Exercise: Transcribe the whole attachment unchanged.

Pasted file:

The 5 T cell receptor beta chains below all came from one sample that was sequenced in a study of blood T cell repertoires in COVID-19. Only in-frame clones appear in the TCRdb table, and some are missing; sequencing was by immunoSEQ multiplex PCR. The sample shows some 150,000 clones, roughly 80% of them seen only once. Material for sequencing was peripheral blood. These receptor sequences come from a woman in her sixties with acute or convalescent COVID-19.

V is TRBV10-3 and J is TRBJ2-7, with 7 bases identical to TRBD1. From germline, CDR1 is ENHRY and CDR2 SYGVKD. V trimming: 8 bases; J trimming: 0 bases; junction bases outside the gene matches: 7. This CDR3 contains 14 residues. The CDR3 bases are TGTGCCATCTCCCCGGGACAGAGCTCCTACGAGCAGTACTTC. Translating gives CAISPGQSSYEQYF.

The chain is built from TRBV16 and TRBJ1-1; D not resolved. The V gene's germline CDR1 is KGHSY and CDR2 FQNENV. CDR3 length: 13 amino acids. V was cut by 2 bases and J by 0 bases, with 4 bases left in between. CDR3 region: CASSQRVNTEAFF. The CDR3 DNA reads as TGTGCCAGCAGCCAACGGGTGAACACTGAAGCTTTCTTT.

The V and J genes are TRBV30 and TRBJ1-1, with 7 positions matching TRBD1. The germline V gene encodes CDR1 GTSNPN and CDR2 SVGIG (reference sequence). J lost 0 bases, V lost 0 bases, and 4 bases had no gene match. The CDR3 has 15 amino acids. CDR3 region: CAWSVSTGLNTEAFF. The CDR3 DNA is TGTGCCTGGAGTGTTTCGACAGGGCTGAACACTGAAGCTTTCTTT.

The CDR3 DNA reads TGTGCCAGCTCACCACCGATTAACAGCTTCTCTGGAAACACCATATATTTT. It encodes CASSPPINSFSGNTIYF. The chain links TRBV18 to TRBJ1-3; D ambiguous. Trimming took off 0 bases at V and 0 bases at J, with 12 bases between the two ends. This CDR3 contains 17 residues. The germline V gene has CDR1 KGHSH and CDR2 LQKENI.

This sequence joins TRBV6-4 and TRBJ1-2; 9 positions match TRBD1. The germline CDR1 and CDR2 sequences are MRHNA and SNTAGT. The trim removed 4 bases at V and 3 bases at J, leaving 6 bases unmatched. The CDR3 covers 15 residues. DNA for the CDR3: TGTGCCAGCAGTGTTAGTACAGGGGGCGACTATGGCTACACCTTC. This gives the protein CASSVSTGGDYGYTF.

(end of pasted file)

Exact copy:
The 5 T cell receptor beta chains below all came from one sample that was sequenced in a study of blood T cell repertoires in COVID-19. Only in-frame clones appear in the TCRdb table, and some are missing; sequencing was by immunoSEQ multiplex PCR. The sample shows some 150,000 clones, roughly 80% of them seen only once. Material for sequencing was peripheral blood. These receptor sequences come from a woman in her sixties with acute or convalescent COVID-19.

V is TRBV10-3 and J is TRBJ2-7, with 7 bases identical to TRBD1. From germline, CDR1 is ENHRY and CDR2 SYGVKD. V trimming: 8 bases; J trimming: 0 bases; junction bases outside the gene matches: 7. This CDR3 contains 14 residues. The CDR3 bases are TGTGCCATCTCCCCGGGACAGAGCTCCTACGAGCAGTACTTC. Translating gives CAISPGQSSYEQYF.

The chain is built from TRBV16 and TRBJ1-1; D not resolved. The V gene's germline CDR1 is KGHSY and CDR2 FQNENV. CDR3 length: 13 amino acids. V was cut by 2 bases and J by 0 bases, with 4 bases left in between. CDR3 region: CASSQRVNTEAFF. The CDR3 DNA reads as TGTGCCAGCAGCCAACGGGTGAACACTGAAGCTTTCTTT.

The V and J genes are TRBV30 and TRBJ1-1, with 7 positions matching TRBD1. The germline V gene encodes CDR1 GTSNPN and CDR2 SVGIG (reference sequence). J lost 0 bases, V lost 0 bases, and 4 bases had no gene match. The CDR3 has 15 amino acids. CDR3 region: CAWSVSTGLNTEAFF. The CDR3 DNA is TGTGCCTGGAGTGTTTCGACAGGGCTGAACACTGAAGCTTTCTTT.

The CDR3 DNA reads TGTGCCAGCTCACCACCGATTAACAGCTTCTCTGGAAACACCATATATTTT. It encodes CASSPPINSFSGNTIYF. The chain links TRBV18 to TRBJ1-3; D ambiguous. Trimming took off 0 bases at V and 0 bases at J, with 12 bases between the two ends. This CDR3 contains 17 residues. The germline V gene has CDR1 KGHSH and CDR2 LQKENI.

This sequence joins TRBV6-4 and TRBJ1-2; 9 positions match TRBD1. The germline CDR1 and CDR2 sequences are MRHNA and SNTAGT. The trim removed 4 bases at V and 3 bases at J, leaving 6 bases unmatched. The CDR3 covers 15 residues. DNA for the CDR3: TGTGCCAGCAGTGTTAGTACAGGGGGCGACTATGGCTACACCTTC. This gives the protein CASSVSTGGDYGYTF.